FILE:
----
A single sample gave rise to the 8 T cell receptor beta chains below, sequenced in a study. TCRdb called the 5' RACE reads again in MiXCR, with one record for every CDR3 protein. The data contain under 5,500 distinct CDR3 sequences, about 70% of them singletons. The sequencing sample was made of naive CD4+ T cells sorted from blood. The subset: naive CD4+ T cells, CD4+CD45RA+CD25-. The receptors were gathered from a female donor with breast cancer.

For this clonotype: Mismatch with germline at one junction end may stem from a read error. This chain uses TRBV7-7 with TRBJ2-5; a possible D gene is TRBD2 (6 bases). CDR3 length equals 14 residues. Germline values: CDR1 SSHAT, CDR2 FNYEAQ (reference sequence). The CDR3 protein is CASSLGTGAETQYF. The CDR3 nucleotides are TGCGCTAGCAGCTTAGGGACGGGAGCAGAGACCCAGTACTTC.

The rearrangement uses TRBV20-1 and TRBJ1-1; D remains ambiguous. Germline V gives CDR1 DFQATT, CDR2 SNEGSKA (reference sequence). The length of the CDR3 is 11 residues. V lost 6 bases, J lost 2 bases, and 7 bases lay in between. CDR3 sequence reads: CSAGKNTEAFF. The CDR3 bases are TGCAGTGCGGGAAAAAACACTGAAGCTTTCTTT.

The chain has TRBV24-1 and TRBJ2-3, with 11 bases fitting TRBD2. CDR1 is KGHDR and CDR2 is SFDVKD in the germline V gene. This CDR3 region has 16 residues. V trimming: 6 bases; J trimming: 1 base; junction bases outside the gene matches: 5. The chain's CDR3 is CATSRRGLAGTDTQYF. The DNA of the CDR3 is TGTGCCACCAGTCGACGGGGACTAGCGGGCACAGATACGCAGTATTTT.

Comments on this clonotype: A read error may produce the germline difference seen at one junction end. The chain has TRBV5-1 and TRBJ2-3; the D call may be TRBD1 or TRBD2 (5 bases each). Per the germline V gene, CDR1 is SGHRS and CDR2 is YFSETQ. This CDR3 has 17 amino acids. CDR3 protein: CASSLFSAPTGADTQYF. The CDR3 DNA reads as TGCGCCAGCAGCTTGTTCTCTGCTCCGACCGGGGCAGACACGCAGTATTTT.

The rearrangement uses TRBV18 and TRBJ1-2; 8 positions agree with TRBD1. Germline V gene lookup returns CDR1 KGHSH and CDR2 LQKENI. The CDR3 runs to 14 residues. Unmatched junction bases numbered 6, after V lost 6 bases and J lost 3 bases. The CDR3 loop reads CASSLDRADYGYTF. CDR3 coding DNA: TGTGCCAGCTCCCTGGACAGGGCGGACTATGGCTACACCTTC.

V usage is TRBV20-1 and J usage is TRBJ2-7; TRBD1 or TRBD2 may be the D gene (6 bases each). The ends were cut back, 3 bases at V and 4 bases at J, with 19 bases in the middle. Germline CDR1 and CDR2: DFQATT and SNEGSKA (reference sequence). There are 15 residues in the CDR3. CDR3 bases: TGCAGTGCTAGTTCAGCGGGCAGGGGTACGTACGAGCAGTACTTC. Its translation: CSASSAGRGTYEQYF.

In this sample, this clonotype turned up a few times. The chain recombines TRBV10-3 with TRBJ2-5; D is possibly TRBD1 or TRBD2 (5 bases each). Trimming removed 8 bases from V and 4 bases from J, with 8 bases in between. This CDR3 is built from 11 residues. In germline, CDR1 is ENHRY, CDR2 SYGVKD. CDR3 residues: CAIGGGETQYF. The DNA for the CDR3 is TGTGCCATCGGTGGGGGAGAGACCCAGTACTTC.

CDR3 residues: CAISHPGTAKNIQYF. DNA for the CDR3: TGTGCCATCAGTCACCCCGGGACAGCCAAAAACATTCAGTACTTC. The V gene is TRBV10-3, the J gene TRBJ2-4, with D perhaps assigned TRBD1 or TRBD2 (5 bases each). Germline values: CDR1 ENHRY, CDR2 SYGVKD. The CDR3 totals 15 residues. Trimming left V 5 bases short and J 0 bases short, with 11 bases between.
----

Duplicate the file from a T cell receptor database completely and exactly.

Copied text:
A single sample gave rise to the 8 T cell receptor beta chains below, sequenced in a study. TCRdb called the 5' RACE reads again in MiXCR, with one record for every CDR3 protein. The data contain under 5,500 distinct CDR3 sequences, about 70% of them singletons. The sequencing sample was made of naive CD4+ T cells sorted from blood. The subset: naive CD4+ T cells, CD4+CD45RA+CD25-. The receptors were gathered from a female donor with breast cancer.

For this clonotype: Mismatch with germline at one junction end may stem from a read error. This chain uses TRBV7-7 with TRBJ2-5; a possible D gene is TRBD2 (6 bases). CDR3 length equals 14 residues. Germline values: CDR1 SSHAT, CDR2 FNYEAQ (reference sequence). The CDR3 protein is CASSLGTGAETQYF. The CDR3 nucleotides are TGCGCTAGCAGCTTAGGGACGGGAGCAGAGACCCAGTACTTC.

The rearrangement uses TRBV20-1 and TRBJ1-1; D remains ambiguous. Germline V gives CDR1 DFQATT, CDR2 SNEGSKA (reference sequence). The length of the CDR3 is 11 residues. V lost 6 bases, J lost 2 bases, and 7 bases lay in between. CDR3 sequence reads: CSAGKNTEAFF. The CDR3 bases are TGCAGTGCGGGAAAAAACACTGAAGCTTTCTTT.

The chain has TRBV24-1 and TRBJ2-3, with 11 bases fitting TRBD2. CDR1 is KGHDR and CDR2 is SFDVKD in the germline V gene. This CDR3 region has 16 residues. V trimming: 6 bases; J trimming: 1 base; junction bases outside the gene matches: 5. The chain's CDR3 is CATSRRGLAGTDTQYF. The DNA of the CDR3 is TGTGCCACCAGTCGACGGGGACTAGCGGGCACAGATACGCAGTATTTT.

Comments on this clonotype: A read error may produce the germline difference seen at one junction end. The chain has TRBV5-1 and TRBJ2-3; the D call may be TRBD1 or TRBD2 (5 bases each). Per the germline V gene, CDR1 is SGHRS and CDR2 is YFSETQ. This CDR3 has 17 amino acids. CDR3 protein: CASSLFSAPTGADTQYF. The CDR3 DNA reads as TGCGCCAGCAGCTTGTTCTCTGCTCCGACCGGGGCAGACACGCAGTATTTT.

The rearrangement uses TRBV18 and TRBJ1-2; 8 positions agree with TRBD1. Germline V gene lookup returns CDR1 KGHSH and CDR2 LQKENI. The CDR3 runs to 14 residues. Unmatched junction bases numbered 6, after V lost 6 bases and J lost 3 bases. The CDR3 loop reads CASSLDRADYGYTF. CDR3 coding DNA: TGTGCCAGCTCCCTGGACAGGGCGGACTATGGCTACACCTTC.

V usage is TRBV20-1 and J usage is TRBJ2-7; TRBD1 or TRBD2 may be the D gene (6 bases each). The ends were cut back, 3 bases at V and 4 bases at J, with 19 bases in the middle. Germline CDR1 and CDR2: DFQATT and SNEGSKA (reference sequence). There are 15 residues in the CDR3. CDR3 bases: TGCAGTGCTAGTTCAGCGGGCAGGGGTACGTACGAGCAGTACTTC. Its translation: CSASSAGRGTYEQYF.

In this sample, this clonotype turned up a few times. The chain recombines TRBV10-3 with TRBJ2-5; D is possibly TRBD1 or TRBD2 (5 bases each). Trimming removed 8 bases from V and 4 bases from J, with 8 bases in between. This CDR3 is built from 11 residues. In germline, CDR1 is ENHRY, CDR2 SYGVKD. CDR3 residues: CAIGGGETQYF. The DNA for the CDR3 is TGTGCCATCGGTGGGGGAGAGACCCAGTACTTC.

CDR3 residues: CAISHPGTAKNIQYF. DNA for the CDR3: TGTGCCATCAGTCACCCCGGGACAGCCAAAAACATTCAGTACTTC. The V gene is TRBV10-3, the J gene TRBJ2-4, with D perhaps assigned TRBD1 or TRBD2 (5 bases each). Germline values: CDR1 ENHRY, CDR2 SYGVKD. The CDR3 totals 15 residues. Trimming left V 5 bases short and J 0 bases short, with 11 bases between.